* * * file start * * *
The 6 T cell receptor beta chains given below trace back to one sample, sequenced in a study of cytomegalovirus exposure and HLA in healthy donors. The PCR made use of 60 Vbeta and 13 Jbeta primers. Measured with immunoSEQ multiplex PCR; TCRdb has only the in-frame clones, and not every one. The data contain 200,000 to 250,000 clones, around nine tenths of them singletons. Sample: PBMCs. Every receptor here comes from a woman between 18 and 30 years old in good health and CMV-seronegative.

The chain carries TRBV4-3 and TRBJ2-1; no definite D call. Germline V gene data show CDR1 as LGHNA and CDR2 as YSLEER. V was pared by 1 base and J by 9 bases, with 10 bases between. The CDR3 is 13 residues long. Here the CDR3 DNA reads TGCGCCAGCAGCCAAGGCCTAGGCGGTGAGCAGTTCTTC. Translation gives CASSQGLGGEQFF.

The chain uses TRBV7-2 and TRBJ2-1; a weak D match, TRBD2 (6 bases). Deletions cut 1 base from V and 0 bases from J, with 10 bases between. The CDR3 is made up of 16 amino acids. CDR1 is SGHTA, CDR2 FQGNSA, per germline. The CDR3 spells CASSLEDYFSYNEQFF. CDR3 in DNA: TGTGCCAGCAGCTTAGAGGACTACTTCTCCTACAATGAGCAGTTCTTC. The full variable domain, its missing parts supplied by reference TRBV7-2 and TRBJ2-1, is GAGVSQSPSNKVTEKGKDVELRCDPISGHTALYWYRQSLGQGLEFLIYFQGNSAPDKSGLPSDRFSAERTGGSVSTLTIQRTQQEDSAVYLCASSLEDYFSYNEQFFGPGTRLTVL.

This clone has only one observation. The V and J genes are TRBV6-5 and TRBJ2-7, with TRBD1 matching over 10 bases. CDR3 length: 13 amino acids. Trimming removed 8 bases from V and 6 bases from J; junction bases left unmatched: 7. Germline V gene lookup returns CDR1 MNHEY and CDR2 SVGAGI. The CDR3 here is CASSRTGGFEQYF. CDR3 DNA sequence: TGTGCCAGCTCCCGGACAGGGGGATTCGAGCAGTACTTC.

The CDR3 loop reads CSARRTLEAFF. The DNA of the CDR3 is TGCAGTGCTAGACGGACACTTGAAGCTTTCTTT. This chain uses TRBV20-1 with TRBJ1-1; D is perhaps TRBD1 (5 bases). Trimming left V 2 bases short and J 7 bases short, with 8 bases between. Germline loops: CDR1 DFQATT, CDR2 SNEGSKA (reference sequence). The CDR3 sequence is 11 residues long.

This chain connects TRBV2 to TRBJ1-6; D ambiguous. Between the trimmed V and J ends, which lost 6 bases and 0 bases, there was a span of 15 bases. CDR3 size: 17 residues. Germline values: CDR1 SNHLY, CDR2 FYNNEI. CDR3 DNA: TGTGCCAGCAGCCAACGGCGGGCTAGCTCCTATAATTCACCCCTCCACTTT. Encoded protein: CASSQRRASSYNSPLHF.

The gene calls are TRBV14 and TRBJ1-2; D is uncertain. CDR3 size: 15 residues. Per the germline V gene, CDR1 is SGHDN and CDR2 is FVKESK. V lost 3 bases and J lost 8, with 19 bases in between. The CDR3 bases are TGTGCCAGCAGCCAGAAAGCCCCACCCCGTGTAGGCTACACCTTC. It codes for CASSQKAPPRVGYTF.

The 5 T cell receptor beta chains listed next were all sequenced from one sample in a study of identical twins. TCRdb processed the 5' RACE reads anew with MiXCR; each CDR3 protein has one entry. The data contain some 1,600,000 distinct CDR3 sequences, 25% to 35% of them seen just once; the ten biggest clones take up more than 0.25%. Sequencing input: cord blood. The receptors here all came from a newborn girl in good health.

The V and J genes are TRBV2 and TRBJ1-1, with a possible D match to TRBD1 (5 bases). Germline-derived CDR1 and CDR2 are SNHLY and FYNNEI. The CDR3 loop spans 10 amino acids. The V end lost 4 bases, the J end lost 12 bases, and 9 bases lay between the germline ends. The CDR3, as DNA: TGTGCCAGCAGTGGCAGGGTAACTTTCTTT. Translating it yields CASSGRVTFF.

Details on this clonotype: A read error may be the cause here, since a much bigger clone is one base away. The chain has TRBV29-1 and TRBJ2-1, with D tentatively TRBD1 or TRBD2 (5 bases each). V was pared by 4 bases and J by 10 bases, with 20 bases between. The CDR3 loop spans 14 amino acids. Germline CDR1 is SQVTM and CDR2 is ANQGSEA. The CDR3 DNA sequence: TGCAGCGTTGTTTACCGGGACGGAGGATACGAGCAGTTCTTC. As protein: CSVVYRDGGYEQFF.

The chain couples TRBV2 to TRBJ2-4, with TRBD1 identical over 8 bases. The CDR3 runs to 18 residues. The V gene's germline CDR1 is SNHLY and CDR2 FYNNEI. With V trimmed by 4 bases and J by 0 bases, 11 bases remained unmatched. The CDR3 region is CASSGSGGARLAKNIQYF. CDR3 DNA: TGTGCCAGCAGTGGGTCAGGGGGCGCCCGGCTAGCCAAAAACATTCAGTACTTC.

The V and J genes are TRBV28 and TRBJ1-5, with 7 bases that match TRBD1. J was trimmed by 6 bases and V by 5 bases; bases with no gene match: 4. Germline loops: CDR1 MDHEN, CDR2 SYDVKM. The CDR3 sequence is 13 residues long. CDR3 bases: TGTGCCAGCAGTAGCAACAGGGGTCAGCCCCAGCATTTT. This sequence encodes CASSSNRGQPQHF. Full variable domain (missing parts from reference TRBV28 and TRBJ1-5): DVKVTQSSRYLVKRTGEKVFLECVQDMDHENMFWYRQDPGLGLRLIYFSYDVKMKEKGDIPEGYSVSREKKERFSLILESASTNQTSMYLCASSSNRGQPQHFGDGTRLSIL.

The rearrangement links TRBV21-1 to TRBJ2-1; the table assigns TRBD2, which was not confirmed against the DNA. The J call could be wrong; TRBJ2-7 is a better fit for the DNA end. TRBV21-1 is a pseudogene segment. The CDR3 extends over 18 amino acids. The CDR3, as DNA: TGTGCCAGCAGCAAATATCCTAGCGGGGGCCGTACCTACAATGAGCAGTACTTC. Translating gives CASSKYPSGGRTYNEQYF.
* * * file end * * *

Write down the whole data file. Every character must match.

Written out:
The 6 T cell receptor beta chains given below trace back to one sample, sequenced in a study of cytomegalovirus exposure and HLA in healthy donors. The PCR made use of 60 Vbeta and 13 Jbeta primers. Measured with immunoSEQ multiplex PCR; TCRdb has only the in-frame clones, and not every one. The data contain 200,000 to 250,000 clones, around nine tenths of them singletons. Sample: PBMCs. Every receptor here comes from a woman between 18 and 30 years old in good health and CMV-seronegative.

The chain carries TRBV4-3 and TRBJ2-1; no definite D call. Germline V gene data show CDR1 as LGHNA and CDR2 as YSLEER. V was pared by 1 base and J by 9 bases, with 10 bases between. The CDR3 is 13 residues long. Here the CDR3 DNA reads TGCGCCAGCAGCCAAGGCCTAGGCGGTGAGCAGTTCTTC. Translation gives CASSQGLGGEQFF.

The chain uses TRBV7-2 and TRBJ2-1; a weak D match, TRBD2 (6 bases). Deletions cut 1 base from V and 0 bases from J, with 10 bases between. The CDR3 is made up of 16 amino acids. CDR1 is SGHTA, CDR2 FQGNSA, per germline. The CDR3 spells CASSLEDYFSYNEQFF. CDR3 in DNA: TGTGCCAGCAGCTTAGAGGACTACTTCTCCTACAATGAGCAGTTCTTC. The full variable domain, its missing parts supplied by reference TRBV7-2 and TRBJ2-1, is GAGVSQSPSNKVTEKGKDVELRCDPISGHTALYWYRQSLGQGLEFLIYFQGNSAPDKSGLPSDRFSAERTGGSVSTLTIQRTQQEDSAVYLCASSLEDYFSYNEQFFGPGTRLTVL.

This clone has only one observation. The V and J genes are TRBV6-5 and TRBJ2-7, with TRBD1 matching over 10 bases. CDR3 length: 13 amino acids. Trimming removed 8 bases from V and 6 bases from J; junction bases left unmatched: 7. Germline V gene lookup returns CDR1 MNHEY and CDR2 SVGAGI. The CDR3 here is CASSRTGGFEQYF. CDR3 DNA sequence: TGTGCCAGCTCCCGGACAGGGGGATTCGAGCAGTACTTC.

The CDR3 loop reads CSARRTLEAFF. The DNA of the CDR3 is TGCAGTGCTAGACGGACACTTGAAGCTTTCTTT. This chain uses TRBV20-1 with TRBJ1-1; D is perhaps TRBD1 (5 bases). Trimming left V 2 bases short and J 7 bases short, with 8 bases between. Germline loops: CDR1 DFQATT, CDR2 SNEGSKA (reference sequence). The CDR3 sequence is 11 residues long.

This chain connects TRBV2 to TRBJ1-6; D ambiguous. Between the trimmed V and J ends, which lost 6 bases and 0 bases, there was a span of 15 bases. CDR3 size: 17 residues. Germline values: CDR1 SNHLY, CDR2 FYNNEI. CDR3 DNA: TGTGCCAGCAGCCAACGGCGGGCTAGCTCCTATAATTCACCCCTCCACTTT. Encoded protein: CASSQRRASSYNSPLHF.

The gene calls are TRBV14 and TRBJ1-2; D is uncertain. CDR3 size: 15 residues. Per the germline V gene, CDR1 is SGHDN and CDR2 is FVKESK. V lost 3 bases and J lost 8, with 19 bases in between. The CDR3 bases are TGTGCCAGCAGCCAGAAAGCCCCACCCCGTGTAGGCTACACCTTC. It codes for CASSQKAPPRVGYTF.

The 5 T cell receptor beta chains listed next were all sequenced from one sample in a study of identical twins. TCRdb processed the 5' RACE reads anew with MiXCR; each CDR3 protein has one entry. The data contain some 1,600,000 distinct CDR3 sequences, 25% to 35% of them seen just once; the ten biggest clones take up more than 0.25%. Sequencing input: cord blood. The receptors here all came from a newborn girl in good health.

The V and J genes are TRBV2 and TRBJ1-1, with a possible D match to TRBD1 (5 bases). Germline-derived CDR1 and CDR2 are SNHLY and FYNNEI. The CDR3 loop spans 10 amino acids. The V end lost 4 bases, the J end lost 12 bases, and 9 bases lay between the germline ends. The CDR3, as DNA: TGTGCCAGCAGTGGCAGGGTAACTTTCTTT. Translating it yields CASSGRVTFF.

Details on this clonotype: A read error may be the cause here, since a much bigger clone is one base away. The chain has TRBV29-1 and TRBJ2-1, with D tentatively TRBD1 or TRBD2 (5 bases each). V was pared by 4 bases and J by 10 bases, with 20 bases between. The CDR3 loop spans 14 amino acids. Germline CDR1 is SQVTM and CDR2 is ANQGSEA. The CDR3 DNA sequence: TGCAGCGTTGTTTACCGGGACGGAGGATACGAGCAGTTCTTC. As protein: CSVVYRDGGYEQFF.

The chain couples TRBV2 to TRBJ2-4, with TRBD1 identical over 8 bases. The CDR3 runs to 18 residues. The V gene's germline CDR1 is SNHLY and CDR2 FYNNEI. With V trimmed by 4 bases and J by 0 bases, 11 bases remained unmatched. The CDR3 region is CASSGSGGARLAKNIQYF. CDR3 DNA: TGTGCCAGCAGTGGGTCAGGGGGCGCCCGGCTAGCCAAAAACATTCAGTACTTC.

The V and J genes are TRBV28 and TRBJ1-5, with 7 bases that match TRBD1. J was trimmed by 6 bases and V by 5 bases; bases with no gene match: 4. Germline loops: CDR1 MDHEN, CDR2 SYDVKM. The CDR3 sequence is 13 residues long. CDR3 bases: TGTGCCAGCAGTAGCAACAGGGGTCAGCCCCAGCATTTT. This sequence encodes CASSSNRGQPQHF. Full variable domain (missing parts from reference TRBV28 and TRBJ1-5): DVKVTQSSRYLVKRTGEKVFLECVQDMDHENMFWYRQDPGLGLRLIYFSYDVKMKEKGDIPEGYSVSREKKERFSLILESASTNQTSMYLCASSSNRGQPQHFGDGTRLSIL.

The rearrangement links TRBV21-1 to TRBJ2-1; the table assigns TRBD2, which was not confirmed against the DNA. The J call could be wrong; TRBJ2-7 is a better fit for the DNA end. TRBV21-1 is a pseudogene segment. The CDR3 extends over 18 amino acids. The CDR3, as DNA: TGTGCCAGCAGCAAATATCCTAGCGGGGGCCGTACCTACAATGAGCAGTACTTC. Translating gives CASSKYPSGGRTYNEQYF.